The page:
Skip to main content

A Look at CEC Division for Research (CEC-DR) – As We Begin 2021

Kathleen Lane
University of Kansas

I spent New Year’s Eve safe at home with my husband, “zooming” with our children, Nathan and Katie, and their significant others. It was a genuinely happy event as I was glad they were safe in their respective homes. Yet, it was also bittersweet as I wish we could have all be together at some point during this past holiday season. Actually, I wish we could have been together in person and with our extended family members and friends at any point in 2020. But, I recognize our family has been more fortunately than many.

This past year has been an opportunity to reflect and value what was – and is – most important to us. Combing through my Instagram account on New Year’s Day, I saw many reflections and celebrations. One that struck me was a posting by my daughter who is completing her undergraduate degree from Vanderbilt University in spring of 2021 with a major in special education and minor in quantitative methods.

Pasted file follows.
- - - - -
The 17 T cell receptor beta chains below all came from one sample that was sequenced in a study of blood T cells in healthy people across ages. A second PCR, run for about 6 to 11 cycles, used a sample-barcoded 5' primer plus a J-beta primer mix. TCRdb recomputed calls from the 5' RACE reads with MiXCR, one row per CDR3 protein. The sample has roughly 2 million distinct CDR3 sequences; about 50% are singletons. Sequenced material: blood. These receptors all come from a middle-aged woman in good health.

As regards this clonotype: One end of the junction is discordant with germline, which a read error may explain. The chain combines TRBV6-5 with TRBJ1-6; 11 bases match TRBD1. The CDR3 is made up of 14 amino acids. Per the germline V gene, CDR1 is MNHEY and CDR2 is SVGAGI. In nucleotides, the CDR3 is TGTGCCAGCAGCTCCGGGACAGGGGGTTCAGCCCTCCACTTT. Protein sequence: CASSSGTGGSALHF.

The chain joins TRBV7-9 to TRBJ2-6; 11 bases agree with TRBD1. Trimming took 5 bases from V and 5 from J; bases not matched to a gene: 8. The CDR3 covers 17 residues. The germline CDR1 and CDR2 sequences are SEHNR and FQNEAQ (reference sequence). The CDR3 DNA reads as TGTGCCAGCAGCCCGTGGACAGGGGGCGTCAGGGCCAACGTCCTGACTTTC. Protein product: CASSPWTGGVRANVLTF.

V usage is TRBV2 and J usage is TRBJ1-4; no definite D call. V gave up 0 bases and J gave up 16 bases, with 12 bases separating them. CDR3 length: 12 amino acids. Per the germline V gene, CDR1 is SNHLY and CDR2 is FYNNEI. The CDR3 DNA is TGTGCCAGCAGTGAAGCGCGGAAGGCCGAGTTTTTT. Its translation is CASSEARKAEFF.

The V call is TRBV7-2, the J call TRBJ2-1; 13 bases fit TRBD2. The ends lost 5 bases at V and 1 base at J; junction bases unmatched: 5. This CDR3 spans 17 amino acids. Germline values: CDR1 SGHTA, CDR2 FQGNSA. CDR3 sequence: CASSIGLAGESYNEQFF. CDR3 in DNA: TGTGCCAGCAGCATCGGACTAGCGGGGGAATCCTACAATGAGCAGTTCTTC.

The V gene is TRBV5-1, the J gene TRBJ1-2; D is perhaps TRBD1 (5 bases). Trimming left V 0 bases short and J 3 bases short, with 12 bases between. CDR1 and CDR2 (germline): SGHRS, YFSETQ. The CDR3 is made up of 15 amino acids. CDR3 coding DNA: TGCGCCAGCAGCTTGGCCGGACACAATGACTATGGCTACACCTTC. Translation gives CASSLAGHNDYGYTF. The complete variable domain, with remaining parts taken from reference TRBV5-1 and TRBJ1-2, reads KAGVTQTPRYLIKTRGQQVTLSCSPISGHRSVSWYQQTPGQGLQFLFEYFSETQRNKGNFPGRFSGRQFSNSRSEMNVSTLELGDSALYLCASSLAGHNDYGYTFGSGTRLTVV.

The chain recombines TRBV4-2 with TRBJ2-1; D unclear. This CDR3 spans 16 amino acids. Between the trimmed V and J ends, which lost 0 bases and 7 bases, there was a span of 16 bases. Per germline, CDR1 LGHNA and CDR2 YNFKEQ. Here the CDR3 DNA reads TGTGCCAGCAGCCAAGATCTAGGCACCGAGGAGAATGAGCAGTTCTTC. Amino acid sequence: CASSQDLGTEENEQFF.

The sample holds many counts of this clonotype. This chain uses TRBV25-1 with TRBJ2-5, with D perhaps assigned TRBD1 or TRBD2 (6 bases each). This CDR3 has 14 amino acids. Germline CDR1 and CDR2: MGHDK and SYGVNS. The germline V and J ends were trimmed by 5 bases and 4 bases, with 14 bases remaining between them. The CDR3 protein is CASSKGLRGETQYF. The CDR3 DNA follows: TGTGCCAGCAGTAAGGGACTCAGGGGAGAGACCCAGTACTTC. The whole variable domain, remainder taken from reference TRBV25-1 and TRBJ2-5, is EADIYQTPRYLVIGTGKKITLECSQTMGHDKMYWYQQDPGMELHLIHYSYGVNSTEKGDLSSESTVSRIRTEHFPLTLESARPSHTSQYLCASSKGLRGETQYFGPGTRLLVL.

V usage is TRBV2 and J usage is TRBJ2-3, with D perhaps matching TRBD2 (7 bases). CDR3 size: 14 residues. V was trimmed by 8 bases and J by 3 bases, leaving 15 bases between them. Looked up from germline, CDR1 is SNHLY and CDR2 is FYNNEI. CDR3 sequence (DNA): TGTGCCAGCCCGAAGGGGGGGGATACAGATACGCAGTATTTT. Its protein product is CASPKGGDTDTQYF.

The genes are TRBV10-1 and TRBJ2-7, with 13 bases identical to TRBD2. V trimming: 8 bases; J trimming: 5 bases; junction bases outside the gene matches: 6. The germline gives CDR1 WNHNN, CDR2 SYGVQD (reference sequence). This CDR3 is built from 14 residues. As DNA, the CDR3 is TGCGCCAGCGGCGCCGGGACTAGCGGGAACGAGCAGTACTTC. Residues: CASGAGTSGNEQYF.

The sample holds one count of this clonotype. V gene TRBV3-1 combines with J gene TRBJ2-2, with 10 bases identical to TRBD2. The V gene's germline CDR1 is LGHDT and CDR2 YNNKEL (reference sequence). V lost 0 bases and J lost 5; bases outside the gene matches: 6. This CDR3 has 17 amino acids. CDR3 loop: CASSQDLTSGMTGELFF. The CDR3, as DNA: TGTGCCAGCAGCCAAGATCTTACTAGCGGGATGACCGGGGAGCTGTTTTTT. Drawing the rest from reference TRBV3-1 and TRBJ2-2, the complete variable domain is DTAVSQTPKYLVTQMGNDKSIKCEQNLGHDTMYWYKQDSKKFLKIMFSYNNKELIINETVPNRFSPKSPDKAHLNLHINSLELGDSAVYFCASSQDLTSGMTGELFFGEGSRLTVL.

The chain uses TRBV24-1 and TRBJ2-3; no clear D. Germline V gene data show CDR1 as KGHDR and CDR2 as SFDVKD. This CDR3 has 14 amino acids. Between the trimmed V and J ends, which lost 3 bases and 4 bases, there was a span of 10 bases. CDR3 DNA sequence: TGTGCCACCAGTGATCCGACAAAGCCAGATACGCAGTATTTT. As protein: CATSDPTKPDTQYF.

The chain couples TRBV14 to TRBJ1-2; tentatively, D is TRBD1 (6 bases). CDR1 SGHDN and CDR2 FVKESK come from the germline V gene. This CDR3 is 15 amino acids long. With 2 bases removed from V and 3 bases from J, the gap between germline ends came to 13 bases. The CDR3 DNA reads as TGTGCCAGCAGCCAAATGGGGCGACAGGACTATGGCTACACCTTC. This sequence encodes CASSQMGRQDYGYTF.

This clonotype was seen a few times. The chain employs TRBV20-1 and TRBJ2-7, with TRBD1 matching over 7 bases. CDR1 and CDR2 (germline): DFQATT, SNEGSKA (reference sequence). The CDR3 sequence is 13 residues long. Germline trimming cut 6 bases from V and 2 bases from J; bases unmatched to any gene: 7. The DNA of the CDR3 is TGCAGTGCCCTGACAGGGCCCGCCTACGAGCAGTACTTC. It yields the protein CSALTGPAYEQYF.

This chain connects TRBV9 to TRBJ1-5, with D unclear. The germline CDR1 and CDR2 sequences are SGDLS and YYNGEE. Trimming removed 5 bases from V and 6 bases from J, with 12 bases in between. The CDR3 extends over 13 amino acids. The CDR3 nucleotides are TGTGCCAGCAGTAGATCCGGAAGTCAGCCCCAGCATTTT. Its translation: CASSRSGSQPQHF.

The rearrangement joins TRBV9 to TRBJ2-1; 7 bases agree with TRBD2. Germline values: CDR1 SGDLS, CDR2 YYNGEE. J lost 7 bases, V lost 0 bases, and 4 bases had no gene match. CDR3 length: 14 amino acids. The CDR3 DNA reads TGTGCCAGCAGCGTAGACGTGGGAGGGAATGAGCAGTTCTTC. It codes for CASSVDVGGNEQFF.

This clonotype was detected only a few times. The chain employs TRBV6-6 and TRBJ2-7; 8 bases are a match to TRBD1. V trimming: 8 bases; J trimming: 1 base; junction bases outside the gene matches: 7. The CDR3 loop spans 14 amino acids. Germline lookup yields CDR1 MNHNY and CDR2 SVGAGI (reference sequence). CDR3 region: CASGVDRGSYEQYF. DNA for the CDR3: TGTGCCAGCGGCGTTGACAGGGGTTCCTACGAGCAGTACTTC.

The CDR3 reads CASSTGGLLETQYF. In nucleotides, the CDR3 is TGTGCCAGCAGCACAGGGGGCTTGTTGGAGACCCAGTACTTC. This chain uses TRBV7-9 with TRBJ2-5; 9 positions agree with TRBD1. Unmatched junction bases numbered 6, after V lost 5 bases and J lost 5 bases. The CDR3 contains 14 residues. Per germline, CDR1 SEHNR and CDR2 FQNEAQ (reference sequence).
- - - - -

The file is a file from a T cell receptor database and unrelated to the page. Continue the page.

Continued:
katieslane For 2021 my goal is to focus on HOPE. We’ve all faced plenty of challenges, but I believe we’re all going to find a lot of joy and gratitude for things we used to take for granted in the year to come. Here are some of the things I’m hoping for this year:

  • More hugs with people I love
  • In-person family time
  • Seeing extended [family] who I’ve missed for the past year
  • Continuing to learn and grow with my love, [*]
  • Getting back to the gym
  • Dance parties with [*] and [*]
  • More traveling
  • Competing with my [*] team
  • Getting the Covid vaccine
  • Making more memories together when we can do so safely

[*] redacted

She inspires me. I concur whole heartedly … on all counts. And, to this list of “hope” for the new year. I have hope for the CEC DR community and special education researchers across the country who remain relentlessly committed to rigorous, responsible, and respectful inquiry as we determine how to better serve our students with and at-risk for exceptionalities in the months ahead. I anticipate our community will rise to the challenge of creating innovative approaches to continue moving our knowledge forward in ways that are healthy not only for our students, but for educators and families, as well as ourselves.